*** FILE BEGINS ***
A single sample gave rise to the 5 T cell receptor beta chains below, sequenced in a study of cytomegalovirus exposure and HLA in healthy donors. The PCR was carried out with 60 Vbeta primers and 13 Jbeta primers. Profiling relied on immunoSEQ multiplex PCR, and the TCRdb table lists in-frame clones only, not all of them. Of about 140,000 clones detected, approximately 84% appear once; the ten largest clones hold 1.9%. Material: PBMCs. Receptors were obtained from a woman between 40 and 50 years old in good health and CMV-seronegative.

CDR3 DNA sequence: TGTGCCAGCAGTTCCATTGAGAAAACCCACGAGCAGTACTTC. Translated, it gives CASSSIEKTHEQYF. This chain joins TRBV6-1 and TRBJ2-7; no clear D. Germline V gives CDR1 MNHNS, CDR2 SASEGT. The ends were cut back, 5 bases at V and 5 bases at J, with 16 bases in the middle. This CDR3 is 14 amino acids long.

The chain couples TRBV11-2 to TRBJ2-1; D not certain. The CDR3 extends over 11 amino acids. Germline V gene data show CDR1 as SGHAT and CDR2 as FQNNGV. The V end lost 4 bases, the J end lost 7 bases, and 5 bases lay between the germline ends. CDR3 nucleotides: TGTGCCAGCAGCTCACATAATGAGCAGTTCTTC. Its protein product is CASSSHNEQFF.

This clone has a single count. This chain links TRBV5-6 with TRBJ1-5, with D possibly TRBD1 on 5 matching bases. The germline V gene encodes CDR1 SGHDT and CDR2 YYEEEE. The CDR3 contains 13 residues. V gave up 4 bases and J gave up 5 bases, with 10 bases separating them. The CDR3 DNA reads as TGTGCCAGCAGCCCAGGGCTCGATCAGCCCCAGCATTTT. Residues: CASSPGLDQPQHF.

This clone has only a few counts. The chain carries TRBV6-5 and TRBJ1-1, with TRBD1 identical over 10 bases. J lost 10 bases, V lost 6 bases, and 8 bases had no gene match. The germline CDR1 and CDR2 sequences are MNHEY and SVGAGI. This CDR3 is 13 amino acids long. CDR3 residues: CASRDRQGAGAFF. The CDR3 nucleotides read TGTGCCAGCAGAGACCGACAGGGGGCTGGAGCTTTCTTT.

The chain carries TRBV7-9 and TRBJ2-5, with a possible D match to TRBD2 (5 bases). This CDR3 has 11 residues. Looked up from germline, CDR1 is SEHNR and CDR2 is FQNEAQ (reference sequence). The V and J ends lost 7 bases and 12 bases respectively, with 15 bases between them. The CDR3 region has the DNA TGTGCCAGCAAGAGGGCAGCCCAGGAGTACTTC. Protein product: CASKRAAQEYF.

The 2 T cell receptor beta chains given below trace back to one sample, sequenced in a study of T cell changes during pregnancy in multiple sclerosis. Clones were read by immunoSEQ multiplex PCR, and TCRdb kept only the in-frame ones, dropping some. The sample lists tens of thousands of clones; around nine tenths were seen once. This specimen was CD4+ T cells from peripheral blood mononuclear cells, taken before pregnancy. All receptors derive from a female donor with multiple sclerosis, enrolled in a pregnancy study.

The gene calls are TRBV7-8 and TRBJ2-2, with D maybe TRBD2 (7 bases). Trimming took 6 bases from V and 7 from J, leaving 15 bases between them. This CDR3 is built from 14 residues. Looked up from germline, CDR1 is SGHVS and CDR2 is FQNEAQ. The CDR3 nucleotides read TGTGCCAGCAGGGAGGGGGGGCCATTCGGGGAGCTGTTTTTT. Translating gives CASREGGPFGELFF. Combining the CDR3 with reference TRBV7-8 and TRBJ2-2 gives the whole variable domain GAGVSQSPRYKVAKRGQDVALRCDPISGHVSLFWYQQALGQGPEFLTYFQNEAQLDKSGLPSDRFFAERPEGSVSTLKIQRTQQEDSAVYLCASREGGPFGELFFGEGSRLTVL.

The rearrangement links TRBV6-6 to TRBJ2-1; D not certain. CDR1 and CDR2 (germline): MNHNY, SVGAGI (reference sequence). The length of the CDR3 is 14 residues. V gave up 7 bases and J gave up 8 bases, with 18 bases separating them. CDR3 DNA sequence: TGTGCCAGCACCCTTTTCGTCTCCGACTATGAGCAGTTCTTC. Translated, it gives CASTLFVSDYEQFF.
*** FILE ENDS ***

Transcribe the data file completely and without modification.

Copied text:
A single sample gave rise to the 5 T cell receptor beta chains below, sequenced in a study of cytomegalovirus exposure and HLA in healthy donors. The PCR was carried out with 60 Vbeta primers and 13 Jbeta primers. Profiling relied on immunoSEQ multiplex PCR, and the TCRdb table lists in-frame clones only, not all of them. Of about 140,000 clones detected, approximately 84% appear once; the ten largest clones hold 1.9%. Material: PBMCs. Receptors were obtained from a woman between 40 and 50 years old in good health and CMV-seronegative.

CDR3 DNA sequence: TGTGCCAGCAGTTCCATTGAGAAAACCCACGAGCAGTACTTC. Translated, it gives CASSSIEKTHEQYF. This chain joins TRBV6-1 and TRBJ2-7; no clear D. Germline V gives CDR1 MNHNS, CDR2 SASEGT. The ends were cut back, 5 bases at V and 5 bases at J, with 16 bases in the middle. This CDR3 is 14 amino acids long.

The chain couples TRBV11-2 to TRBJ2-1; D not certain. The CDR3 extends over 11 amino acids. Germline V gene data show CDR1 as SGHAT and CDR2 as FQNNGV. The V end lost 4 bases, the J end lost 7 bases, and 5 bases lay between the germline ends. CDR3 nucleotides: TGTGCCAGCAGCTCACATAATGAGCAGTTCTTC. Its protein product is CASSSHNEQFF.

This clone has a single count. This chain links TRBV5-6 with TRBJ1-5, with D possibly TRBD1 on 5 matching bases. The germline V gene encodes CDR1 SGHDT and CDR2 YYEEEE. The CDR3 contains 13 residues. V gave up 4 bases and J gave up 5 bases, with 10 bases separating them. The CDR3 DNA reads as TGTGCCAGCAGCCCAGGGCTCGATCAGCCCCAGCATTTT. Residues: CASSPGLDQPQHF.

This clone has only a few counts. The chain carries TRBV6-5 and TRBJ1-1, with TRBD1 identical over 10 bases. J lost 10 bases, V lost 6 bases, and 8 bases had no gene match. The germline CDR1 and CDR2 sequences are MNHEY and SVGAGI. This CDR3 is 13 amino acids long. CDR3 residues: CASRDRQGAGAFF. The CDR3 nucleotides read TGTGCCAGCAGAGACCGACAGGGGGCTGGAGCTTTCTTT.

The chain carries TRBV7-9 and TRBJ2-5, with a possible D match to TRBD2 (5 bases). This CDR3 has 11 residues. Looked up from germline, CDR1 is SEHNR and CDR2 is FQNEAQ (reference sequence). The V and J ends lost 7 bases and 12 bases respectively, with 15 bases between them. The CDR3 region has the DNA TGTGCCAGCAAGAGGGCAGCCCAGGAGTACTTC. Protein product: CASKRAAQEYF.

The 2 T cell receptor beta chains given below trace back to one sample, sequenced in a study of T cell changes during pregnancy in multiple sclerosis. Clones were read by immunoSEQ multiplex PCR, and TCRdb kept only the in-frame ones, dropping some. The sample lists tens of thousands of clones; around nine tenths were seen once. This specimen was CD4+ T cells from peripheral blood mononuclear cells, taken before pregnancy. All receptors derive from a female donor with multiple sclerosis, enrolled in a pregnancy study.

The gene calls are TRBV7-8 and TRBJ2-2, with D maybe TRBD2 (7 bases). Trimming took 6 bases from V and 7 from J, leaving 15 bases between them. This CDR3 is built from 14 residues. Looked up from germline, CDR1 is SGHVS and CDR2 is FQNEAQ. The CDR3 nucleotides read TGTGCCAGCAGGGAGGGGGGGCCATTCGGGGAGCTGTTTTTT. Translating gives CASREGGPFGELFF. Combining the CDR3 with reference TRBV7-8 and TRBJ2-2 gives the whole variable domain GAGVSQSPRYKVAKRGQDVALRCDPISGHVSLFWYQQALGQGPEFLTYFQNEAQLDKSGLPSDRFFAERPEGSVSTLKIQRTQQEDSAVYLCASREGGPFGELFFGEGSRLTVL.

The rearrangement links TRBV6-6 to TRBJ2-1; D not certain. CDR1 and CDR2 (germline): MNHNY, SVGAGI (reference sequence). The length of the CDR3 is 14 residues. V gave up 7 bases and J gave up 8 bases, with 18 bases separating them. CDR3 DNA sequence: TGTGCCAGCACCCTTTTCGTCTCCGACTATGAGCAGTTCTTC. Translated, it gives CASTLFVSDYEQFF.